Spruce Beetle

Windthrown trees can set up outbreaks

Spruce Beetle on the Rio Grande National Forest
Spruce Beetle on the Rio Grande National Forest

The spruce beetle, Dendroctonus rufipennis, is the most significant natural mortality agent of mature spruce. Outbreaks have occurred in spruce forests from Alaska to Arizona. Following a 1939 windthrow event, a very large spruce beetle outbreak that impacted thousands of acres and spanned more than a decade occurred on the White River and Grand Mesa National Forests and adjoining lands. Outbreaks cause extensive tree mortality and can alter stand structure and composition. Average tree diameter, tree height, and stand density are all reduced following large outbreaks. As a result of the 1940s outbreak, many stands once dominated by mature Engelmann spruce are now dominated by subalpine fir.
The earliest sign of infestation is the presence of fine, bark-colored boring dust in bark crevices and around the base of standing trees. Pitch tubes may or may not be evident. Spruce beetles prefer down spruce to standing trees. On down (windthrown and cut) trees, spruce beetles commonly colonize the lower, well-shaded surfaces and may colonize the entire length of the trunk, typically up to an 8-inch (20-cm) top. In standing trees, beetle activity is most common in the lower 30 ft (9 m) or so of the trunk. Strip attacks (attacks that impact only a portion of the tree’s circumference) may be common, especially when beetle populations are small. Trees may live despite a strip attack, but such trees are often colonized again and killed in subsequent years.  Tree crowns typically remain green for up to a year after attack. By the second year, needles have faded and soon fall from the tree. The aerial “signature” of spruce beetle-infested spruce is not as striking or long-lasting as that of pine beetles in pines. Therefore, aerial detection of spruce beetle is extremely difficult.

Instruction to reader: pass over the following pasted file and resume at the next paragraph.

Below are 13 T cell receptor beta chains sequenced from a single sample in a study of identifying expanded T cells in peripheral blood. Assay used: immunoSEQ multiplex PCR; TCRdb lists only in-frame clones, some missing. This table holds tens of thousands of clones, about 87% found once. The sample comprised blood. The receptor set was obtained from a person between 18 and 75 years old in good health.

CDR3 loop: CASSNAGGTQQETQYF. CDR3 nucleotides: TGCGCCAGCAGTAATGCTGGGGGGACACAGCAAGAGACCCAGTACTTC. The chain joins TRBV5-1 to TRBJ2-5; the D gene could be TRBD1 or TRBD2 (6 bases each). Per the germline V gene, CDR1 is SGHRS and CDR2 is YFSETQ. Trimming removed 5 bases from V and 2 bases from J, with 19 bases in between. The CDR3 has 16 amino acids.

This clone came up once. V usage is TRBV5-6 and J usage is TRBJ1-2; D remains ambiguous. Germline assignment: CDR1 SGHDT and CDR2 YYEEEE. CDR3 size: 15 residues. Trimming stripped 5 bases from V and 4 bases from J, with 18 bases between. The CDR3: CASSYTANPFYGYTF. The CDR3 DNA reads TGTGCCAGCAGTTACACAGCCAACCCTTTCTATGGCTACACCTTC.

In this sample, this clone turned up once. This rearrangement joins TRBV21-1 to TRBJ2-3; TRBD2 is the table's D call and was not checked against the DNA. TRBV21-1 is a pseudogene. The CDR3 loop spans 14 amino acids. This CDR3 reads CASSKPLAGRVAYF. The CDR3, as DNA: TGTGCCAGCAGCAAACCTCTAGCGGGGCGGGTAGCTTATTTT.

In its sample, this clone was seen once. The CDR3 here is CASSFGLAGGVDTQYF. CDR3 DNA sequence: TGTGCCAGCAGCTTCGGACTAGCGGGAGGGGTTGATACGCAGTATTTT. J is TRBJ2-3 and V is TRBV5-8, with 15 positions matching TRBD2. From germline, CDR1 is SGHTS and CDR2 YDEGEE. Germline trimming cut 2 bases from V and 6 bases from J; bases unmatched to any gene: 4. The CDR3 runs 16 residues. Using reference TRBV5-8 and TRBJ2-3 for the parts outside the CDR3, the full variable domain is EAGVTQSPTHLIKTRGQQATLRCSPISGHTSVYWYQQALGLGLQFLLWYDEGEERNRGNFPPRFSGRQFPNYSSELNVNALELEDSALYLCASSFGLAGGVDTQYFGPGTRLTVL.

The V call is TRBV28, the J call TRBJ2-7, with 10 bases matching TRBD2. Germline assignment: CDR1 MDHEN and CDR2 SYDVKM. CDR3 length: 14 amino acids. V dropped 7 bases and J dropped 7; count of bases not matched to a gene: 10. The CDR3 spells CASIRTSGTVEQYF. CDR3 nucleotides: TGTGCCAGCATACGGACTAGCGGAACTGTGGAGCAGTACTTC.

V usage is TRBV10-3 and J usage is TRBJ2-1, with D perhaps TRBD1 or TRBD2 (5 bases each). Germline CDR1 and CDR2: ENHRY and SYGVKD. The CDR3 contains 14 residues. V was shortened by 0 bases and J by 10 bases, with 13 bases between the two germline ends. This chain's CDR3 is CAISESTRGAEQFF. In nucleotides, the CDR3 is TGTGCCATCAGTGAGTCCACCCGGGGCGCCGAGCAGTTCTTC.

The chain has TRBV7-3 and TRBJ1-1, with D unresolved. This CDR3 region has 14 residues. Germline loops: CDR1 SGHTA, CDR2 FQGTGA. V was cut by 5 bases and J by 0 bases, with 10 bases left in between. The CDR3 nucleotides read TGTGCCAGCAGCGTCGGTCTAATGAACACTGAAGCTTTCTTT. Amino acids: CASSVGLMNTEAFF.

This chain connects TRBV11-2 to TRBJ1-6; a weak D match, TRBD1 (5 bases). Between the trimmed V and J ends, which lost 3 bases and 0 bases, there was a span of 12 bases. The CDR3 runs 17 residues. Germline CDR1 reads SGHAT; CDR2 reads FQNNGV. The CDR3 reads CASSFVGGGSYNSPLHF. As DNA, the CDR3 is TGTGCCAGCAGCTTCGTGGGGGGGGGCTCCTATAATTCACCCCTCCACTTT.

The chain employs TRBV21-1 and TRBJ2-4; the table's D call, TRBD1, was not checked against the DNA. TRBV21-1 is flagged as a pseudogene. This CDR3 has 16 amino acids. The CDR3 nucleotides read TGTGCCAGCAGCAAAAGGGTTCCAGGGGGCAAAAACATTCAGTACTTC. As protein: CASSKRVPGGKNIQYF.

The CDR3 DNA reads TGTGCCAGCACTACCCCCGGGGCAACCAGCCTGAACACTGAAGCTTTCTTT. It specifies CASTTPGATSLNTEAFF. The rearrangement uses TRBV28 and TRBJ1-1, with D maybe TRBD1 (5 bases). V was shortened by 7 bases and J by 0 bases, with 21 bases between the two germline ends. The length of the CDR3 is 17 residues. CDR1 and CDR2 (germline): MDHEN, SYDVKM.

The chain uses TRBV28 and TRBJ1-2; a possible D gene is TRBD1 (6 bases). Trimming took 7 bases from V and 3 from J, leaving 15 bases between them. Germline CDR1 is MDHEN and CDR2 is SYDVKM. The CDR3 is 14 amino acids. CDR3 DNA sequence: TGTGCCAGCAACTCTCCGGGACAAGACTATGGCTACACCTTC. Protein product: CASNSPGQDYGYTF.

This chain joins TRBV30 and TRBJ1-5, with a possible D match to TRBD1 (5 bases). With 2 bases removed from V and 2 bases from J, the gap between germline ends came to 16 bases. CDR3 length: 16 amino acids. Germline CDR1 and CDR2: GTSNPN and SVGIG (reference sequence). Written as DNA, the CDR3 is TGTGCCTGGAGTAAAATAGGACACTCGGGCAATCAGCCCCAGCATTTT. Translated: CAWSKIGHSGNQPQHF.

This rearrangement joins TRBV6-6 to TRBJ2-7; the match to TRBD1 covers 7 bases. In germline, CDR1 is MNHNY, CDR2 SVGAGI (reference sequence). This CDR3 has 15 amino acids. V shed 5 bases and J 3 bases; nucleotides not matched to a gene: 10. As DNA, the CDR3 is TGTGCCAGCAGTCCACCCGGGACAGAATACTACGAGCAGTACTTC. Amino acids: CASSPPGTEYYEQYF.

In the winter, infested trees are often easily identified by the abundance of bark flakes on the snow, which is evidence of feeding activity by woodpeckers. Forest stands most susceptible to attack are located along drainage bottoms, have an average DBH of 16 inches (40 cm) or more, have a basal area of over 150 square ft per acre (34 square m per hectare) and have a canopy comprised of more than 65% spruce.

Source: Rocky Mountain Region, Forest Health Protection. 2010. Field guide to diseases & insects of the Rocky Mountain Region. Gen. Tech. Rep. RMRS-GTR-241 Fort Collins, CO: U.S. Department of Agriculture, Forest Service, Rocky Mountain Research Station. 336 p.





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